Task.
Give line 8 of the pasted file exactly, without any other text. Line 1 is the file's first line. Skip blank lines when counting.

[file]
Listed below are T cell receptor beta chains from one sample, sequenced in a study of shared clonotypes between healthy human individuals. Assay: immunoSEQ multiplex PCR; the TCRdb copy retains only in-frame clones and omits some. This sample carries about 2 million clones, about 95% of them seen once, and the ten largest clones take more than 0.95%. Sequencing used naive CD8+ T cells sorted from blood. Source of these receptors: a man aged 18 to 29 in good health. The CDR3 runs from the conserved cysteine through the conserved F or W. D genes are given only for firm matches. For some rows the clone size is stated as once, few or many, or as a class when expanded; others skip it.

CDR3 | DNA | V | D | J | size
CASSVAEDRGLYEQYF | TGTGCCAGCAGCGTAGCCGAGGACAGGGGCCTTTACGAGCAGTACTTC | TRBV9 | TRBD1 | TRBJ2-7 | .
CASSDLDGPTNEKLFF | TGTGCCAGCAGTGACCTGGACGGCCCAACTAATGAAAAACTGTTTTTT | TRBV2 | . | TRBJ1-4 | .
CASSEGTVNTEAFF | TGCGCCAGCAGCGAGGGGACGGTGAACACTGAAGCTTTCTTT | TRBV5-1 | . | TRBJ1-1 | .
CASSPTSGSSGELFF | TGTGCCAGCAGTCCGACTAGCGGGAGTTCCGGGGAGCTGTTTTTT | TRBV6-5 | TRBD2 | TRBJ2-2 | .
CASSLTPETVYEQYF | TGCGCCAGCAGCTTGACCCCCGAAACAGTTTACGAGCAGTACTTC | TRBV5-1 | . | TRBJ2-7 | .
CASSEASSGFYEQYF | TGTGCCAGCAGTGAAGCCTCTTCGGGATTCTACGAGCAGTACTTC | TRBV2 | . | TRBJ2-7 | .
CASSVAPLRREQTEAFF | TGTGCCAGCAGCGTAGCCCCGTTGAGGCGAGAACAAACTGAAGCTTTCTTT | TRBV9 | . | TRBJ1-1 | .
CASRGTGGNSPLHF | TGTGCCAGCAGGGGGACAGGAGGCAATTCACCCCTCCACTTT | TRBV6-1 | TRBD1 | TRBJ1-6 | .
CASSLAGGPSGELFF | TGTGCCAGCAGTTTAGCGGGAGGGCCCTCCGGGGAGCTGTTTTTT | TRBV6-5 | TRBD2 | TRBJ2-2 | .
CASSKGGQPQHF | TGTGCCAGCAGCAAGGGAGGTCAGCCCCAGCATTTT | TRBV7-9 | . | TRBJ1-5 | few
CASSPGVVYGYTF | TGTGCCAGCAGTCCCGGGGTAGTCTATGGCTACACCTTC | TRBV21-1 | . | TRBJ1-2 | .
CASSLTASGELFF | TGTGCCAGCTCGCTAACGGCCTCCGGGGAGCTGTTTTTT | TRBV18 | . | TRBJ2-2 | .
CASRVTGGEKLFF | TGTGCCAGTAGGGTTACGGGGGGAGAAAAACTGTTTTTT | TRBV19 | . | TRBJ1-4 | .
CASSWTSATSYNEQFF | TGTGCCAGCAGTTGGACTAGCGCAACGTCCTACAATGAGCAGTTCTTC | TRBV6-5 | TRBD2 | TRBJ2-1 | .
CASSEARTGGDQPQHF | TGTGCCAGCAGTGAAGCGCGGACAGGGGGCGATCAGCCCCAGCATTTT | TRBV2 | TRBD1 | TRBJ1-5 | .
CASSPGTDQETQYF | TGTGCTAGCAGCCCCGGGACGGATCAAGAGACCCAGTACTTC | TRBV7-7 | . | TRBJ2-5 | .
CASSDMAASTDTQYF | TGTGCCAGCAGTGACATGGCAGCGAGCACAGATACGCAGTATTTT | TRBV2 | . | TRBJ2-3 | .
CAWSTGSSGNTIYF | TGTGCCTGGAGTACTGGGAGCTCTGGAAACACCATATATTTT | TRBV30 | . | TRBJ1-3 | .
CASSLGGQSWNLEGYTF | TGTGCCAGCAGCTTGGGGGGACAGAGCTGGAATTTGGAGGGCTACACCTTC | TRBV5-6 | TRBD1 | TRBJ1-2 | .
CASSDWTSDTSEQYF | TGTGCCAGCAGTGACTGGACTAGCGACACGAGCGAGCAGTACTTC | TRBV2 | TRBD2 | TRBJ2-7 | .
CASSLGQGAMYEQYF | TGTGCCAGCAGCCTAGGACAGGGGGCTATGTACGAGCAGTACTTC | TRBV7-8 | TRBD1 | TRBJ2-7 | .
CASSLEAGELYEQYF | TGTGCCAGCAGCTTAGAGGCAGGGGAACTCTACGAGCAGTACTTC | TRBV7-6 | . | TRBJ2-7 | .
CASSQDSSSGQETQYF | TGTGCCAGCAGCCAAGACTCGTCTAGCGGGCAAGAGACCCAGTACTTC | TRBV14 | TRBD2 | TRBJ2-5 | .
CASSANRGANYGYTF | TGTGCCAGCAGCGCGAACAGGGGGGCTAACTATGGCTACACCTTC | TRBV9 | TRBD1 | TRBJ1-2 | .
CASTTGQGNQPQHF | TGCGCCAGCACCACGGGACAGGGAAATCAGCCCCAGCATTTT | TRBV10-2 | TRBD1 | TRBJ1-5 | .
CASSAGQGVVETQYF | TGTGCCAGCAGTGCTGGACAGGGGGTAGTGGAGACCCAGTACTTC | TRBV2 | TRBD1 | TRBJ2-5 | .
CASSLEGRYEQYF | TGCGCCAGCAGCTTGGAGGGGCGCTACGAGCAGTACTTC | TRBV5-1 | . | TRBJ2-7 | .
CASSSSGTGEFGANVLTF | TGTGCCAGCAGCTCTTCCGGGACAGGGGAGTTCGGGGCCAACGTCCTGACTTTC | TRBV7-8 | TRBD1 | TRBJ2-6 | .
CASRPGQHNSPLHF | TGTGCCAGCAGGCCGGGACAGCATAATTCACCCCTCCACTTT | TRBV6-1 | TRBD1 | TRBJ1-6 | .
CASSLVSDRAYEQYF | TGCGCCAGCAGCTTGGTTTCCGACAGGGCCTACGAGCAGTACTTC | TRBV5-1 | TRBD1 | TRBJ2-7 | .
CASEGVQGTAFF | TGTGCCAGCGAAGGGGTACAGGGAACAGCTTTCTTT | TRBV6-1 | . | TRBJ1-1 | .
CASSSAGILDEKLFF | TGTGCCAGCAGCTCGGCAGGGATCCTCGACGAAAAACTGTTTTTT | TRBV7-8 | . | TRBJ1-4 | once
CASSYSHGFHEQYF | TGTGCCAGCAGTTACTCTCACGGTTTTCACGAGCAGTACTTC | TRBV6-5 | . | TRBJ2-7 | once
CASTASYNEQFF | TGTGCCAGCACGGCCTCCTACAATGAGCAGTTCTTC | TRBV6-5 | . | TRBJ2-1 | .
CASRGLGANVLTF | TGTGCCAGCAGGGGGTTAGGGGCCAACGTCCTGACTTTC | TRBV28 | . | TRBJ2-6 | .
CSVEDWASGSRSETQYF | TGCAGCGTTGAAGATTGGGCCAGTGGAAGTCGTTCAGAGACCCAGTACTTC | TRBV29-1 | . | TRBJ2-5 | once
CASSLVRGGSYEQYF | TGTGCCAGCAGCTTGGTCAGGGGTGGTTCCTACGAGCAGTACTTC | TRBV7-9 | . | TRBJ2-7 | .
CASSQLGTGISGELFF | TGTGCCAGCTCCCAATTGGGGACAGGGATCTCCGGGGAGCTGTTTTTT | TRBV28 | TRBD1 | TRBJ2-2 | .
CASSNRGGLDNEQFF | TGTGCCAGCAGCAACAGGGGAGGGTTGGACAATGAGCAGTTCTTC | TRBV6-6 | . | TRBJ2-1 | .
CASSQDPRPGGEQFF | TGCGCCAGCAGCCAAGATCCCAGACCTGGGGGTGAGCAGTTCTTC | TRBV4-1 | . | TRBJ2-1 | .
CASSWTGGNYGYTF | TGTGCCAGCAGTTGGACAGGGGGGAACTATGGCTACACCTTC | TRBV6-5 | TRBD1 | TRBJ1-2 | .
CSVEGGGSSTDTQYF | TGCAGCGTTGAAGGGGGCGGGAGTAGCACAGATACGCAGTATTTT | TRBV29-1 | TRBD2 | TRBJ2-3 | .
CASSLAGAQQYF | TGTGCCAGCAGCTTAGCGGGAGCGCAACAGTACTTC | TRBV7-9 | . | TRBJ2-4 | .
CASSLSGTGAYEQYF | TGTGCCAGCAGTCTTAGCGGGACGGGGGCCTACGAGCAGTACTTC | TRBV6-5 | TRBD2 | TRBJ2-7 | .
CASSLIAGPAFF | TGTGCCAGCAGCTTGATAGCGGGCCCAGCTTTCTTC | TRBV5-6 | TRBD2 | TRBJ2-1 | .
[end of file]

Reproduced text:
CASSEASSGFYEQYF | TGTGCCAGCAGTGAAGCCTCTTCGGGATTCTACGAGCAGTACTTC | TRBV2 | . | TRBJ2-7 | .